Teaching Kids to Live Life to the Fullest

skydiving

In between “Baby Be My Love Song” and “You Ain’t Worth the Whiskey” I heard an interesting story on the radio yesterday about living life to the full. A British newspaper has come out with a list of 39 ultimate life-fulfilling experiences. The DJs went on to tell the first five which are

  1. Get married in Vegas
  2. Dive with sharks
  3. Surf in Hawaii
  4. Fly on a private jet
  5. Date a model

Out of the two DJs, only one had done one of these – get married in Vegas – no surprise since I was listening to a country music station in Atlanta.

Those of you who know me know that I am up for adventure. I ran a marathon to celebrate turning 40, have experienced the Cristo in Rio, gone skydiving with students after graduation, and hiked the Cinque Terre. When I asked my 15 year old what she was looking at on her phone last night, she replied she was looking at huts over the water in Bora Bora for vacation; she is already wired for adventure. But in this social media driven society, we are doing our students an injustice to lead them to believe that making the most out of life comes in the big moments. Living life to the fullest actually comes in how one embraces the everyday, ordinary life, and this is what we need to be teaching and modeling to the next generation. So here are my top five picks for living life to the fullest:

1. Have family dinners (or breakfast or lunch) together. Family dinners are becoming a thing of the past as more parents are running kids from one activity to the next in hopes to help them get ahead in life or to pursue a scholarship for college. This goes beyond family dinners – play games at night, work puzzles, or take walks as a family. Sadly, My family eating and talking over poppy seed chicken then playing spades doesn’t make for an exciting Instagram post. Quality family time does happen in the car while traveling from one activity to the next; intentionally schedule large amounts of relaxed time with family. I know this is stepping on some of my friend’s toes, but families are about the whole family, not completely focused on a child’s pursuit.

2. Serve others. Serving others allows us to look past ourselves often helping us appreciate what we have and what’s important in life. Serving can provide purpose in life. Take this a step further and don’t post pictures of yourself serving on social media. Soup kitchens, homeless shelters, tutor, take a meal to a sick friend, grade some essays for your favorite teacher – the possibilities are endless.

3. Make your own birthday cakes. I am not a cake decorator, but I am cheap which has led me to years of making birthday cakes. I have made armadillo cakes, doughnut cakes, and princess cakes. Life is truly not complete until you bake a cake in a bowl, turn it upside down, break the legs off of a Barbie, and stick the Barbie in the “skirt.” This idea is less about cake making and more about adopting a lifestyle of simplicity and creativity. Some of our best family memories are figuring out how to make parties fun without spending tons of money, building forts on rainy days in the family room, or camping in the backyard. Don’t deprive your kids of the fun of dreaming and creating.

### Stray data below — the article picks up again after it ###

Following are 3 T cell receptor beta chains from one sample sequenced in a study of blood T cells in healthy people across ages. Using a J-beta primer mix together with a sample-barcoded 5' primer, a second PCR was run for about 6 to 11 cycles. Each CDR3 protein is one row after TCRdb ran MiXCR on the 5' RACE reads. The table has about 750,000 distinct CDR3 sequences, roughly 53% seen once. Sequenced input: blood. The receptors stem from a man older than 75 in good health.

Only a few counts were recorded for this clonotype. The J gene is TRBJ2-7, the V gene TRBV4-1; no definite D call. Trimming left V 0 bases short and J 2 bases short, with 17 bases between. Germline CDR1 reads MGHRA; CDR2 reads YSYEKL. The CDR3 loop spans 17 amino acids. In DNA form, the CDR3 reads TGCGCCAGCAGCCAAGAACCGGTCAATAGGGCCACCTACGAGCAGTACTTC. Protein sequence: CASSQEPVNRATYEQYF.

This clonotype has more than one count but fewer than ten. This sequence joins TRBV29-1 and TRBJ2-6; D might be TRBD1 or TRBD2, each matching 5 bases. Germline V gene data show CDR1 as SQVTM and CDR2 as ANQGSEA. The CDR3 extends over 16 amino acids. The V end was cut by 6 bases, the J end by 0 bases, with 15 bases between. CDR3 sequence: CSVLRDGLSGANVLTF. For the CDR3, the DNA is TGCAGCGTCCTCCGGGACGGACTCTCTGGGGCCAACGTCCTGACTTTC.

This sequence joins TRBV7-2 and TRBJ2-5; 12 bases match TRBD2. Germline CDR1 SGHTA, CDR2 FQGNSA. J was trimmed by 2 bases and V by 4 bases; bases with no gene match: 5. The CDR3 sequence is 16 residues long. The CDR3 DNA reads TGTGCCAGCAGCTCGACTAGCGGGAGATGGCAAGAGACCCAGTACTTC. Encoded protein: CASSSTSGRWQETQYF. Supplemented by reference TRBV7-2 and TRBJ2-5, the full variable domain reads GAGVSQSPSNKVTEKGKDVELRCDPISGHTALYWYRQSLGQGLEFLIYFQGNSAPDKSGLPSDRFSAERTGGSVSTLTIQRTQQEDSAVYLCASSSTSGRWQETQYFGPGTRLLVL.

4. Spend time getting to know your neighbors. Society has made the shift of sitting on the front porch drinking Arnold Palmers to pulling in our garages, shutting the door, and sitting on the back deck if we go outside at all after work. We miss getting to know different types of people with interesting stories. Our neighbor Jeff is an award winning rock collector (who knew this even existed), so when my daughter and her friend had to do a project on rocks, Jeff pulled out all kinds of rocks and got two tween girls excited about studying geology. I couldn’t have done that. We host a neighborhood open house every New Year’s Day, and one year our neighbor from Russia brought her father, a classical pianist from St. Petersburg who played beautiful concertos amid the conversations of Walking Dead sightings and redneck caviar. Take time for relationships.

5. Read. Not only does reading keep your mind active, reading, more importantly, expands your mind giving you different perspectives and things to think and talk about. Reading provides knowledge, offers escape, and builds common ground. Don’t be afraid to read things you don’t agree with. Read alone, read as a family, read in book clubs – just read.

And since it’s summer offering me more time to write, here’s a bonus:

Go to church. Aside from connecting to God, being a part of a faith family provides encouragement, support through difficult circumstances, like-minded families for friendship (even though if you really want to live like Jesus he was friends with not like-minded people), and an opportunity to interact with people from other generations (something important for students since so many don’t live near extended family). I will not tell you what type of church to attend or how often, but if you happen to find yourself in a place and snakes come out, it might be time to try another church.

So go white water rafting, stay in a yurt, climb the Great Wall of China, or compete in an Iron Man (I just threw that in for all of the freaks of nature reading this), but don’t believe for a second that these things offer a full life. The key to a full life is in the living in the daily moments.

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